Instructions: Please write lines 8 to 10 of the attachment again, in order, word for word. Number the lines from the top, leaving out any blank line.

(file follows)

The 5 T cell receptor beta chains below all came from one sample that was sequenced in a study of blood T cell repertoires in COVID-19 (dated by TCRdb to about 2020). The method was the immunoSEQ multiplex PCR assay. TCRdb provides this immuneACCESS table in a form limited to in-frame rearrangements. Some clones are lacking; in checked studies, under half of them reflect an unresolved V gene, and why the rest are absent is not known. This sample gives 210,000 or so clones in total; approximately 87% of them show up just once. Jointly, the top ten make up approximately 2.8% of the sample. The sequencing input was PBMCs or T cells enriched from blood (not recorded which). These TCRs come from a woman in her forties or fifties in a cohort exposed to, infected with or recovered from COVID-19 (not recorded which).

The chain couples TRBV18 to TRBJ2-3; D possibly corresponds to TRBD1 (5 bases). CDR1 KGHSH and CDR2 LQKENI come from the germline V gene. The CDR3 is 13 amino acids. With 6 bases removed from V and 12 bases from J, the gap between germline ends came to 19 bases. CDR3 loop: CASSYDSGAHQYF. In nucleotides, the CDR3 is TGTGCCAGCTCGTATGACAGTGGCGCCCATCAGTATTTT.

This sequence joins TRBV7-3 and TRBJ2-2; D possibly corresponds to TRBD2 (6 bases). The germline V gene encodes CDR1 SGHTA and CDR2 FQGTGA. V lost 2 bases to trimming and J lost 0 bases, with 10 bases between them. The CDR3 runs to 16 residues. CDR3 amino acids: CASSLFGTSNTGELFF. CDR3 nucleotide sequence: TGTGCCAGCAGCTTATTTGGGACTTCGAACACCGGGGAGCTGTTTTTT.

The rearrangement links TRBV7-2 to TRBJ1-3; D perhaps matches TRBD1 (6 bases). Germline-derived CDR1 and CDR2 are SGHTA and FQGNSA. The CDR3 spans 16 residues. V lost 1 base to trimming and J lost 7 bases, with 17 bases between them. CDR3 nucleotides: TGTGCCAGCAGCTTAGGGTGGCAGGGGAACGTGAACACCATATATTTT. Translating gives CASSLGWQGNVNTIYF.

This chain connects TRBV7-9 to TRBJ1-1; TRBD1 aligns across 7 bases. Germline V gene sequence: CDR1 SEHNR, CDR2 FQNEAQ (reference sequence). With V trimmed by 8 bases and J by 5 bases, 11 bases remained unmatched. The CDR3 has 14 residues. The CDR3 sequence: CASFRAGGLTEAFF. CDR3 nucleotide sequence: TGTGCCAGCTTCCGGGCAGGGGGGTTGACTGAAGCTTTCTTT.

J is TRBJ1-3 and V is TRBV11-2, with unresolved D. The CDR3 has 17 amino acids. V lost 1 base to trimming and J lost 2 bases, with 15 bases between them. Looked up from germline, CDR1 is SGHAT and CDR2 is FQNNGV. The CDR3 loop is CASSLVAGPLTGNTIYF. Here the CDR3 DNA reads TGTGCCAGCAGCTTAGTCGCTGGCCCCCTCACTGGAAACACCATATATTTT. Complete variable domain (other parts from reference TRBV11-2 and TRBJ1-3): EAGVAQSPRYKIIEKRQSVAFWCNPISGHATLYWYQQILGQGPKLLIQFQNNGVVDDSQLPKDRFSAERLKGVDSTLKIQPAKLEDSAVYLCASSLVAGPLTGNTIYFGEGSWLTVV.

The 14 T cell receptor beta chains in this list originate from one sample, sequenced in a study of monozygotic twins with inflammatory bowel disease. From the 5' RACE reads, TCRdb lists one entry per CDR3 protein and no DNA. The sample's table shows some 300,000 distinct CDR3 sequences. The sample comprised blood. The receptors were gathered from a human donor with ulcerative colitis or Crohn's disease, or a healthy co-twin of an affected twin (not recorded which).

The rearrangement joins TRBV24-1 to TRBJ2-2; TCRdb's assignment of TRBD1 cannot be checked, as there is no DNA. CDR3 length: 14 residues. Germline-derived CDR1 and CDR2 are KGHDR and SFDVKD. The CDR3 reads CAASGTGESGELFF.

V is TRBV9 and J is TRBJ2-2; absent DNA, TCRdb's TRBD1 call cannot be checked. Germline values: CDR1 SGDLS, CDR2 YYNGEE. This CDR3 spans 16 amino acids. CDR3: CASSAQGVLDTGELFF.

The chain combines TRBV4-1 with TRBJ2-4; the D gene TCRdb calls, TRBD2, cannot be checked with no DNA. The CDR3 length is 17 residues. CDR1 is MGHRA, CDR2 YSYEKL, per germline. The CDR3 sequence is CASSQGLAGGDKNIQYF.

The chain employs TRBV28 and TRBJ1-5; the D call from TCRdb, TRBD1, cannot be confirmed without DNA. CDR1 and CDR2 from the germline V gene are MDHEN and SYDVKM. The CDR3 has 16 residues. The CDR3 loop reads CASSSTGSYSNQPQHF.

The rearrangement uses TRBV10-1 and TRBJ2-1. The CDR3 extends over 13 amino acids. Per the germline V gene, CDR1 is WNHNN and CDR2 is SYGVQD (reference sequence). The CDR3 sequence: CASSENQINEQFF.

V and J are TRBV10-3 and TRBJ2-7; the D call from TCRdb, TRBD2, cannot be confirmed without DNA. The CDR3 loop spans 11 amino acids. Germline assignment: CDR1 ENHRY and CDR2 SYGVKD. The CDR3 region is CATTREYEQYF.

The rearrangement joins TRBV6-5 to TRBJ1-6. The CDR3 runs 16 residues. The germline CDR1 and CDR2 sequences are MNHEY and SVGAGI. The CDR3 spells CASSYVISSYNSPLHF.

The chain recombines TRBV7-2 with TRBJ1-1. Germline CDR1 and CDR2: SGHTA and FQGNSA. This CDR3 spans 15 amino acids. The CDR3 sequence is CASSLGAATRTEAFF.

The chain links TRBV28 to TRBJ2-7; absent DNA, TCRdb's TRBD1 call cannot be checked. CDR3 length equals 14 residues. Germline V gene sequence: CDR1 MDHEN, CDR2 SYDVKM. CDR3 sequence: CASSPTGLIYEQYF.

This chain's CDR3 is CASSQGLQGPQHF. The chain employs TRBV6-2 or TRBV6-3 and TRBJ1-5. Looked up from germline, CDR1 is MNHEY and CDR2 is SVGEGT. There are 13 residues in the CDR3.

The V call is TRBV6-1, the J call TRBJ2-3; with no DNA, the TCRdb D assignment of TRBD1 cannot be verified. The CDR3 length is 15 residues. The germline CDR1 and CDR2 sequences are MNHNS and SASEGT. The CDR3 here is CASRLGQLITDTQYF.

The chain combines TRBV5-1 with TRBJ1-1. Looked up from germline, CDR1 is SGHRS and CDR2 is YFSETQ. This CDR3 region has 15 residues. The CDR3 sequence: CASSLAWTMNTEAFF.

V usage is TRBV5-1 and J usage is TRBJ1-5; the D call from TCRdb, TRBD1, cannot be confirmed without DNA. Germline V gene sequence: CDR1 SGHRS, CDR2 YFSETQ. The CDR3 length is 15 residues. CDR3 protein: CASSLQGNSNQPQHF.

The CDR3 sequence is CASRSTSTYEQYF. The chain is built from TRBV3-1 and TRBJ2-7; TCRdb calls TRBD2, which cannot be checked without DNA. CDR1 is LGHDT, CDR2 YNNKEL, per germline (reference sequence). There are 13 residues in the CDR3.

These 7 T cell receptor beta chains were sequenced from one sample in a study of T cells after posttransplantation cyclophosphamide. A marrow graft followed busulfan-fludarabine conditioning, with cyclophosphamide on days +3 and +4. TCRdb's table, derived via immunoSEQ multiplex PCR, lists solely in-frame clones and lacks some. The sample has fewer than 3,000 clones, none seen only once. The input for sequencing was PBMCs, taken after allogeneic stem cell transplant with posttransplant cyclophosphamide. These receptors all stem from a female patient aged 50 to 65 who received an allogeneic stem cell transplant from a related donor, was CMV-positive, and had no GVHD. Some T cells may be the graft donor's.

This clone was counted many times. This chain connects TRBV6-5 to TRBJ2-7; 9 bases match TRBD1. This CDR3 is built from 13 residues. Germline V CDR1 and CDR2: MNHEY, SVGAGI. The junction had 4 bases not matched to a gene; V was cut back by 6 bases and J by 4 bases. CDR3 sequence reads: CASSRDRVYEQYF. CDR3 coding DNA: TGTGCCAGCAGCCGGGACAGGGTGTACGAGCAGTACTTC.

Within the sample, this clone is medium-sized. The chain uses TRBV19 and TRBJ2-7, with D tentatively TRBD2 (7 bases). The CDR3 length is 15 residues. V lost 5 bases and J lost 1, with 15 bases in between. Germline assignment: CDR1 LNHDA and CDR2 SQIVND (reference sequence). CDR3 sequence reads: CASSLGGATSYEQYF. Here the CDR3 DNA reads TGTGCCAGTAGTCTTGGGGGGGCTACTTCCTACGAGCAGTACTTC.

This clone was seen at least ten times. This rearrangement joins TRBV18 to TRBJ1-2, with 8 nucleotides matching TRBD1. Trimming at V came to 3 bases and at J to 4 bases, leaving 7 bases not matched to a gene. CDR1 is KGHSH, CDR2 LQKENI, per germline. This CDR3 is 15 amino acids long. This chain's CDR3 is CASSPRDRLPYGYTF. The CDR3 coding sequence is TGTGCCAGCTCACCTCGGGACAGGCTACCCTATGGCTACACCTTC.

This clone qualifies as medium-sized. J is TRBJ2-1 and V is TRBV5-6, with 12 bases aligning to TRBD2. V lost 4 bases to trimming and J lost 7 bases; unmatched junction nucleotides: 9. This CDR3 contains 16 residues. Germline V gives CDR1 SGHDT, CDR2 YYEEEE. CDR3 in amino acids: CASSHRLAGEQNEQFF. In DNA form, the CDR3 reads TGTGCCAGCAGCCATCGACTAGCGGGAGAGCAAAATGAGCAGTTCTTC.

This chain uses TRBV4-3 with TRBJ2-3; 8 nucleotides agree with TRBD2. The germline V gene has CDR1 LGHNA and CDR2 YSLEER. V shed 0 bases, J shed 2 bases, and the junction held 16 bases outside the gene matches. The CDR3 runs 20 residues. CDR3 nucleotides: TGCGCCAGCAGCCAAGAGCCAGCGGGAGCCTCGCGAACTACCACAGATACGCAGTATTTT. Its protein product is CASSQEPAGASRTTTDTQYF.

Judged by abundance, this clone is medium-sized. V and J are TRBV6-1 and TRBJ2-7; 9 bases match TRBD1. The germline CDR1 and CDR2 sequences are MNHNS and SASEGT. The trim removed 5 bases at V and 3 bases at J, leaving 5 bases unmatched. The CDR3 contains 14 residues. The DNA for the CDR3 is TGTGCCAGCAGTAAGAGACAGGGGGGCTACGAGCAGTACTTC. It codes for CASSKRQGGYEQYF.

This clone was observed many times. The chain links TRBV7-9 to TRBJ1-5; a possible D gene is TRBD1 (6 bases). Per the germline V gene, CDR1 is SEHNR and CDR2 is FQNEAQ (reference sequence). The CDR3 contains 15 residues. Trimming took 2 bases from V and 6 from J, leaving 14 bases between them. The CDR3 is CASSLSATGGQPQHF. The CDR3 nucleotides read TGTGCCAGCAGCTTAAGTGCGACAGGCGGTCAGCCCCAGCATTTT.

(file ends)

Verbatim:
The rearrangement joins TRBV24-1 to TRBJ2-2; TCRdb's assignment of TRBD1 cannot be checked, as there is no DNA. CDR3 length: 14 residues. Germline-derived CDR1 and CDR2 are KGHDR and SFDVKD. The CDR3 reads CAASGTGESGELFF.

V is TRBV9 and J is TRBJ2-2; absent DNA, TCRdb's TRBD1 call cannot be checked. Germline values: CDR1 SGDLS, CDR2 YYNGEE. This CDR3 spans 16 amino acids. CDR3: CASSAQGVLDTGELFF.

The chain combines TRBV4-1 with TRBJ2-4; the D gene TCRdb calls, TRBD2, cannot be checked with no DNA. The CDR3 length is 17 residues. CDR1 is MGHRA, CDR2 YSYEKL, per germline. The CDR3 sequence is CASSQGLAGGDKNIQYF.